Restaurant Industry Calls For Relief Amid 24,500 Food Service Layoffs In Nova Scotia


Restaurant Industry Urges Homeowners To Offer Rent Relief During COVID-19 Pandemic And Warns Dozens Of Operations Will Permanently Close In Nova Scotia And 24,500 Provincial Food Service Jobs Already Have been lost.

The layoffs are among some 800,000 food service positions cut across the country since March 1, according to Restaurants Canada, a national not-for-profit association representing the commercial food service industry.

The Nova Scotia restaurant industry normally employs approximately 34,500 people and generates $ 2.1 billion in sales, according to Gordon Stewart, executive director of the Restaurant Association of Nova Scotia.

The restaurants have been ordered to close their doors to prevent the spread of COVID-19, although they are allowed to offer takeout and deliveries. Steward said most will survive the pandemic. But some will not succeed.

“We will certainly see victims. I think we will already see somewhere in the order of more than 200 victims, “he told CBC Nova Scotia News.

Gordon Stewart is the Executive Director of the Restaurant Association of Nova Scotia. (CBC)

The restaurant industry in Canada has 97,500 establishments, including full-service restaurants, quick-service restaurants, caterers and drinking places, said Restaurants Canada.

Restaurants Canada said in a press release that its investigation has shown that one in 10 restaurants in Canada has already closed permanently and 18% will close permanently within a month, if current conditions continue. The survey was conducted from March 25 to 29, among 655 food service operators representing 13,300 locations.

With few or no customers, some restaurants are unable to pay rent. Stewart and Restaurants Canada would both like the landlords to give rent relief and give the restaurants periods without payment.

In Halifax, it’s not uncommon for restaurants to pay $ 20,000 a month in rent, said Stewart, and it’s a big burden to bear. The rent deferrals sound good, he said, but in the end the bill will have to be paid and it could still be difficult.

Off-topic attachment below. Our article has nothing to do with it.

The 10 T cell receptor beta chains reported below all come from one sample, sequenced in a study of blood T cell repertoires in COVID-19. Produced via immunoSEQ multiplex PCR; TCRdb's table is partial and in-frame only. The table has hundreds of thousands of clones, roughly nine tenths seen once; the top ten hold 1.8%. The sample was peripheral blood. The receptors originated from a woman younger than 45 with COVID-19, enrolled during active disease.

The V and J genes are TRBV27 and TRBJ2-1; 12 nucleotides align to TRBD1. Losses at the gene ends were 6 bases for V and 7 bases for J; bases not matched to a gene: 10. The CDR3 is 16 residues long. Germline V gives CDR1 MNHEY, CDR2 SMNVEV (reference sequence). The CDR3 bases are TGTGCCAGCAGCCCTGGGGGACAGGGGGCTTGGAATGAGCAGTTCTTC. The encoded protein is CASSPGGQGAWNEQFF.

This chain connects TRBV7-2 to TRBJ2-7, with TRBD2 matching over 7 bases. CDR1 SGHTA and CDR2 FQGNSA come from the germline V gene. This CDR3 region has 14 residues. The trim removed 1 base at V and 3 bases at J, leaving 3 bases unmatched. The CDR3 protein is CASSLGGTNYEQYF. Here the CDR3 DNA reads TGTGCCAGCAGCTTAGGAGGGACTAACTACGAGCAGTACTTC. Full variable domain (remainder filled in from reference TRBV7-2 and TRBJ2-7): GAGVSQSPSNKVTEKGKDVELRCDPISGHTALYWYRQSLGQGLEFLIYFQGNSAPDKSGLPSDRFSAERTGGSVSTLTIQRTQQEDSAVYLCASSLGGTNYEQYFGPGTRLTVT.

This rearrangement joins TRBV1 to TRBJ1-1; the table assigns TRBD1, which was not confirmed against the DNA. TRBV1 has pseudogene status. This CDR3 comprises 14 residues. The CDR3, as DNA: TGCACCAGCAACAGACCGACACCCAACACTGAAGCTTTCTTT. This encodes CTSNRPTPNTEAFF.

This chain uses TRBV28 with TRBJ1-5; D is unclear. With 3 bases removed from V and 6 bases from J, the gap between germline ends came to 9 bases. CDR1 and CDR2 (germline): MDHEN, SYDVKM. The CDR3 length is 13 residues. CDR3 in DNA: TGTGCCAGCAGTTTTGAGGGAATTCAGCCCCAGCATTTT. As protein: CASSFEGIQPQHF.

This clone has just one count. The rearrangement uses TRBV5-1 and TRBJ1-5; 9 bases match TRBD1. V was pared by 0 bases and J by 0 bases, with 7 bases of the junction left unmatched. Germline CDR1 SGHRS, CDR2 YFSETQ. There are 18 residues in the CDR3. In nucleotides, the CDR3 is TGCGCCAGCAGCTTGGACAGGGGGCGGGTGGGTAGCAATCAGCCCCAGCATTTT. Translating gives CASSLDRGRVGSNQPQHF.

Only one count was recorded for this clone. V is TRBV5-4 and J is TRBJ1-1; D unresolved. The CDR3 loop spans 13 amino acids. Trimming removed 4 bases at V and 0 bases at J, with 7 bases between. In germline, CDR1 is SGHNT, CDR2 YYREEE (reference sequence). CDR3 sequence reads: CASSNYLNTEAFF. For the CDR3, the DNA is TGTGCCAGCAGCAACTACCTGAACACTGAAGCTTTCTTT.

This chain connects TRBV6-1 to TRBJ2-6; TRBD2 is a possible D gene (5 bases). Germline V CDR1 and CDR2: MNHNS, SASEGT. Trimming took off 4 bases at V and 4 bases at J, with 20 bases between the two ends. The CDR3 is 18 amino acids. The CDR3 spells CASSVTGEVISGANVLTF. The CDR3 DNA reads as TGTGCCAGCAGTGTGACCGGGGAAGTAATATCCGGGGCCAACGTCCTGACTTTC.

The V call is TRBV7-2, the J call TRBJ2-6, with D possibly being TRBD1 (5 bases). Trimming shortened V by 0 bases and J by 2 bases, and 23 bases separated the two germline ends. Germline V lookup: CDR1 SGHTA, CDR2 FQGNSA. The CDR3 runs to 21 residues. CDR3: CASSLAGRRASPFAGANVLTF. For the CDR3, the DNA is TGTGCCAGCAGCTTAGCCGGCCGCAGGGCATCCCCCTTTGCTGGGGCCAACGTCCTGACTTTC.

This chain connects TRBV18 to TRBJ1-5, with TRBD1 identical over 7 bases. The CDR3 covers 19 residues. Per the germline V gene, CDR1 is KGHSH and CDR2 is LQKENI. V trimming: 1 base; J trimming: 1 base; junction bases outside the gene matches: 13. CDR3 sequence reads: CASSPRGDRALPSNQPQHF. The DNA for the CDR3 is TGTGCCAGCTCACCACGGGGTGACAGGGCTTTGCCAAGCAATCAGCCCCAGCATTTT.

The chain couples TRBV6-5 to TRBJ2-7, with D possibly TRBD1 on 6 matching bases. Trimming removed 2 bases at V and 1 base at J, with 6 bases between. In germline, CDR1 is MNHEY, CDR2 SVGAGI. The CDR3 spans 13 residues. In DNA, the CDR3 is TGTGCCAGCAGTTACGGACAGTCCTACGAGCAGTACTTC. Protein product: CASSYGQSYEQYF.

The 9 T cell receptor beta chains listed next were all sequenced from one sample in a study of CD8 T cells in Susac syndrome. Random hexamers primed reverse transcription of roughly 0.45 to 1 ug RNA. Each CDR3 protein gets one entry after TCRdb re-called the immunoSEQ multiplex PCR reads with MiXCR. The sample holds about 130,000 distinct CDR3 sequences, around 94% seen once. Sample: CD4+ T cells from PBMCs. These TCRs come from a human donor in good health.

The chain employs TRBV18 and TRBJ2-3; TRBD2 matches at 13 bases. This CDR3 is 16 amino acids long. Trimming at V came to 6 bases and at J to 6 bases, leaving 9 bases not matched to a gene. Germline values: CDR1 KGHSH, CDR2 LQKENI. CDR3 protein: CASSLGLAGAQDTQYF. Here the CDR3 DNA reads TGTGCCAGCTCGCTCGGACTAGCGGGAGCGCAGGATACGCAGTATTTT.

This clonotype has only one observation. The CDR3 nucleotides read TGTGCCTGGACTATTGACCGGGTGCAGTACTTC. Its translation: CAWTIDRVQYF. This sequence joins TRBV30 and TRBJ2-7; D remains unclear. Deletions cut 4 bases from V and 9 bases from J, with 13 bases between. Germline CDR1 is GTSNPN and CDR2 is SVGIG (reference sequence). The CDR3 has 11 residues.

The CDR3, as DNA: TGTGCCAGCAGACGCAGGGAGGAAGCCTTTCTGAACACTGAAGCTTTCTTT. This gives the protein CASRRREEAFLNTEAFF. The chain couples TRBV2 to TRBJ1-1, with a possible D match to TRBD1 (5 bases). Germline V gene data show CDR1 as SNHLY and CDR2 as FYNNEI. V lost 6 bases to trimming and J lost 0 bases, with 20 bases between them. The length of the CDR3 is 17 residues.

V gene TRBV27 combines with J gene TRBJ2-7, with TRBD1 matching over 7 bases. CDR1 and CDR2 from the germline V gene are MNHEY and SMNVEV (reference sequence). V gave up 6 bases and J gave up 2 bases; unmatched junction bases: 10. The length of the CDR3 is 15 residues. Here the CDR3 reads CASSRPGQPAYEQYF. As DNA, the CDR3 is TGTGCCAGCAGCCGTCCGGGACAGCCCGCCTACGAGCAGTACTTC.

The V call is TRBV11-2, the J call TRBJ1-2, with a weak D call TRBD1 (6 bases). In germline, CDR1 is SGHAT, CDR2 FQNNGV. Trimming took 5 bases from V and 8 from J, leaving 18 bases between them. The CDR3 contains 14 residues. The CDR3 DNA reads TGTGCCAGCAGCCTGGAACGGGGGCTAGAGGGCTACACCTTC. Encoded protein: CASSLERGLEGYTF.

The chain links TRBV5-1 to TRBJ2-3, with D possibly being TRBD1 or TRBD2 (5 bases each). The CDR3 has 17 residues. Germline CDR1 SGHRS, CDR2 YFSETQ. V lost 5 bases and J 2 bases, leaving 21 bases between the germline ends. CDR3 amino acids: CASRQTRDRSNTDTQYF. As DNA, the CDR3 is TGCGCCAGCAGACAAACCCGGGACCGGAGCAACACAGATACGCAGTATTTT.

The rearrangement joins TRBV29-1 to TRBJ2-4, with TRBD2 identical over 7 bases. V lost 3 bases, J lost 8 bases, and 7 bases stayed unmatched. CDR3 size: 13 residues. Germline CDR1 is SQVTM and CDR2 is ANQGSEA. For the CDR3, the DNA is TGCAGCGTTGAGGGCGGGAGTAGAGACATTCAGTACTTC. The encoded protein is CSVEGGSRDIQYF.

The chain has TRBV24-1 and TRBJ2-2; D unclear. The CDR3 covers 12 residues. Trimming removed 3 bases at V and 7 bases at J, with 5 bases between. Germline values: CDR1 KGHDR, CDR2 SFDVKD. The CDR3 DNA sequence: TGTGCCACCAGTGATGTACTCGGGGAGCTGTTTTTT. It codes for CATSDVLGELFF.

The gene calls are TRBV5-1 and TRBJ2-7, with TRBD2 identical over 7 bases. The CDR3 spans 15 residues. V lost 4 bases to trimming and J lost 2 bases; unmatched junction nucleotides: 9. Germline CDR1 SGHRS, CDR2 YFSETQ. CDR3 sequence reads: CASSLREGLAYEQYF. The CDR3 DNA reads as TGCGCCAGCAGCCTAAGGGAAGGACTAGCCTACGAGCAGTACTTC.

“When everything is carried over to the restaurant, it’s a big big payment that they are going to have to take along with all the other payments that they are going to have to make anyway, because nobody relieves it, they all carry it over,” he said.

Sea Smoke is on the Halifax waterfront and is popular during the tourist season. (Google Street View)

Even when business returns to normal, Stewart does not believe that many restaurants will rebound quickly. He estimates that the food service industry takes five times longer to recover than other businesses following an economic downturn or financial crisis.

“In the market, we are going to see a substantial change,” he said. “When we open our doors – I hope it will be the start of summer – there will be no more tourists, there will be no more big market. There will be no conventions, it is another market … Many of the pieces of our sales will not be there. ”

Restaurants Canada is proposing measures to help ease these burdens, including working with all levels of government to find ways to access working capital so that restaurants have the money to reopen when the rules on physical distancing are lifted .

The federal government is already providing billions of dollars in assistance to help Canadian businesses cope with the pandemic, including income support, wage subsidies and tax deferrals.

Meanwhile, a new initiative in Halifax, called Dine and Stay Home, aims to encourage people to buy food from local restaurants that are still open and to offer delivery and pick-up options.

Various groups, including Discover Halifax and Restaurants Nova Scotia, have launched the online effort and are compiling a list of restaurants that are still operational.


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